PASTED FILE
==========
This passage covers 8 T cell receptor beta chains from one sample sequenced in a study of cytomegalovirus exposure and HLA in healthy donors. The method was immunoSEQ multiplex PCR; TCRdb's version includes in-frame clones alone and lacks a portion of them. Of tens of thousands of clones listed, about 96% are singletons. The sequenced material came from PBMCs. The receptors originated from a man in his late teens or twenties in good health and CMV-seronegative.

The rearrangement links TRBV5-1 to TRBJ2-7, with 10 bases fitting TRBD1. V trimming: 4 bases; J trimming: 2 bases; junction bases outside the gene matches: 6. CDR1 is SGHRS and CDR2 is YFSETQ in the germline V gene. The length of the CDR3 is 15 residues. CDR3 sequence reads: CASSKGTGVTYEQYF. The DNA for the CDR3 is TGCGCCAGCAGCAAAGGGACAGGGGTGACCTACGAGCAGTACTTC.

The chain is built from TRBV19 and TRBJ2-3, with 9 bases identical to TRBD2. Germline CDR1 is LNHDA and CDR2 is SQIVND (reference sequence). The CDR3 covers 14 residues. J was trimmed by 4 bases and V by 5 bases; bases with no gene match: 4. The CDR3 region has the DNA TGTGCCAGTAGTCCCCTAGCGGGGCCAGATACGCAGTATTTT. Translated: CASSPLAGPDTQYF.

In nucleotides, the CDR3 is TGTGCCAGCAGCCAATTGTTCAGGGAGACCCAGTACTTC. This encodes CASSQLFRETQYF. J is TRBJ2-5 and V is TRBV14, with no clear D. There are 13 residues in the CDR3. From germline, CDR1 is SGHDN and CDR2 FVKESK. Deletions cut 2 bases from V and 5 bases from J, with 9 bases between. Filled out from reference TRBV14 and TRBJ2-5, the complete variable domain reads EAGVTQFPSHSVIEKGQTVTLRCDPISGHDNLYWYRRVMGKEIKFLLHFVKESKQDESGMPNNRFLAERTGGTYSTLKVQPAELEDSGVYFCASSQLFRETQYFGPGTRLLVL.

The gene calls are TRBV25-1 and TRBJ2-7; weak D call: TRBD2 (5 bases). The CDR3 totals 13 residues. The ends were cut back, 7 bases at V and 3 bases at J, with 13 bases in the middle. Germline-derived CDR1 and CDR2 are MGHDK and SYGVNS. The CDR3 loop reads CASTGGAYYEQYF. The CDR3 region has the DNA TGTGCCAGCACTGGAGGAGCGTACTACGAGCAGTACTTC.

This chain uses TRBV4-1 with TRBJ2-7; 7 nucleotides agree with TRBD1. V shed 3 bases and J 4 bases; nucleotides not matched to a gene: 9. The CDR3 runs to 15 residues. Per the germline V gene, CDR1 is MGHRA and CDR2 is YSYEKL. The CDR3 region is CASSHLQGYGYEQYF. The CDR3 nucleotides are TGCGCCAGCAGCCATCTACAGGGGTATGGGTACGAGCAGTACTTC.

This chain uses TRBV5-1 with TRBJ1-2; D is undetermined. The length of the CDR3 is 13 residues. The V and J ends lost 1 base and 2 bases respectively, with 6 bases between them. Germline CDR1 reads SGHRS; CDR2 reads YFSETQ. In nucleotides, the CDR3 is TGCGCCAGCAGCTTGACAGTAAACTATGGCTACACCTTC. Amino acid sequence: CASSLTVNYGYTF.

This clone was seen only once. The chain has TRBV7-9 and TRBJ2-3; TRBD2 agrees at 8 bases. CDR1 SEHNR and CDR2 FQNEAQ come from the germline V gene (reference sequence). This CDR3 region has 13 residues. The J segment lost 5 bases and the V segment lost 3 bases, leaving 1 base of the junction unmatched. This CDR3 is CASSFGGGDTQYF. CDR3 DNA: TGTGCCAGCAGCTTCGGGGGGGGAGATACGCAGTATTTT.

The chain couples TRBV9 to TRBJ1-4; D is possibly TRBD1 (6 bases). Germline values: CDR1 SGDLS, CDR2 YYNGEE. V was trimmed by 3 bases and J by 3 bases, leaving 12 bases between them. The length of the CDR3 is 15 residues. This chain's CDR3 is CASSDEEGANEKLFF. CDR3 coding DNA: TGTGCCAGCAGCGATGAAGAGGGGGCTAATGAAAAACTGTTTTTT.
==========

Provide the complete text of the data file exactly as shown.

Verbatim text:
This passage covers 8 T cell receptor beta chains from one sample sequenced in a study of cytomegalovirus exposure and HLA in healthy donors. The method was immunoSEQ multiplex PCR; TCRdb's version includes in-frame clones alone and lacks a portion of them. Of tens of thousands of clones listed, about 96% are singletons. The sequenced material came from PBMCs. The receptors originated from a man in his late teens or twenties in good health and CMV-seronegative.

The rearrangement links TRBV5-1 to TRBJ2-7, with 10 bases fitting TRBD1. V trimming: 4 bases; J trimming: 2 bases; junction bases outside the gene matches: 6. CDR1 is SGHRS and CDR2 is YFSETQ in the germline V gene. The length of the CDR3 is 15 residues. CDR3 sequence reads: CASSKGTGVTYEQYF. The DNA for the CDR3 is TGCGCCAGCAGCAAAGGGACAGGGGTGACCTACGAGCAGTACTTC.

The chain is built from TRBV19 and TRBJ2-3, with 9 bases identical to TRBD2. Germline CDR1 is LNHDA and CDR2 is SQIVND (reference sequence). The CDR3 covers 14 residues. J was trimmed by 4 bases and V by 5 bases; bases with no gene match: 4. The CDR3 region has the DNA TGTGCCAGTAGTCCCCTAGCGGGGCCAGATACGCAGTATTTT. Translated: CASSPLAGPDTQYF.

In nucleotides, the CDR3 is TGTGCCAGCAGCCAATTGTTCAGGGAGACCCAGTACTTC. This encodes CASSQLFRETQYF. J is TRBJ2-5 and V is TRBV14, with no clear D. There are 13 residues in the CDR3. From germline, CDR1 is SGHDN and CDR2 FVKESK. Deletions cut 2 bases from V and 5 bases from J, with 9 bases between. Filled out from reference TRBV14 and TRBJ2-5, the complete variable domain reads EAGVTQFPSHSVIEKGQTVTLRCDPISGHDNLYWYRRVMGKEIKFLLHFVKESKQDESGMPNNRFLAERTGGTYSTLKVQPAELEDSGVYFCASSQLFRETQYFGPGTRLLVL.

The gene calls are TRBV25-1 and TRBJ2-7; weak D call: TRBD2 (5 bases). The CDR3 totals 13 residues. The ends were cut back, 7 bases at V and 3 bases at J, with 13 bases in the middle. Germline-derived CDR1 and CDR2 are MGHDK and SYGVNS. The CDR3 loop reads CASTGGAYYEQYF. The CDR3 region has the DNA TGTGCCAGCACTGGAGGAGCGTACTACGAGCAGTACTTC.

This chain uses TRBV4-1 with TRBJ2-7; 7 nucleotides agree with TRBD1. V shed 3 bases and J 4 bases; nucleotides not matched to a gene: 9. The CDR3 runs to 15 residues. Per the germline V gene, CDR1 is MGHRA and CDR2 is YSYEKL. The CDR3 region is CASSHLQGYGYEQYF. The CDR3 nucleotides are TGCGCCAGCAGCCATCTACAGGGGTATGGGTACGAGCAGTACTTC.

This chain uses TRBV5-1 with TRBJ1-2; D is undetermined. The length of the CDR3 is 13 residues. The V and J ends lost 1 base and 2 bases respectively, with 6 bases between them. Germline CDR1 reads SGHRS; CDR2 reads YFSETQ. In nucleotides, the CDR3 is TGCGCCAGCAGCTTGACAGTAAACTATGGCTACACCTTC. Amino acid sequence: CASSLTVNYGYTF.

This clone was seen only once. The chain has TRBV7-9 and TRBJ2-3; TRBD2 agrees at 8 bases. CDR1 SEHNR and CDR2 FQNEAQ come from the germline V gene (reference sequence). This CDR3 region has 13 residues. The J segment lost 5 bases and the V segment lost 3 bases, leaving 1 base of the junction unmatched. This CDR3 is CASSFGGGDTQYF. CDR3 DNA: TGTGCCAGCAGCTTCGGGGGGGGAGATACGCAGTATTTT.

The chain couples TRBV9 to TRBJ1-4; D is possibly TRBD1 (6 bases). Germline values: CDR1 SGDLS, CDR2 YYNGEE. V was trimmed by 3 bases and J by 3 bases, leaving 12 bases between them. The length of the CDR3 is 15 residues. This chain's CDR3 is CASSDEEGANEKLFF. CDR3 coding DNA: TGTGCCAGCAGCGATGAAGAGGGGGCTAATGAAAAACTGTTTTTT.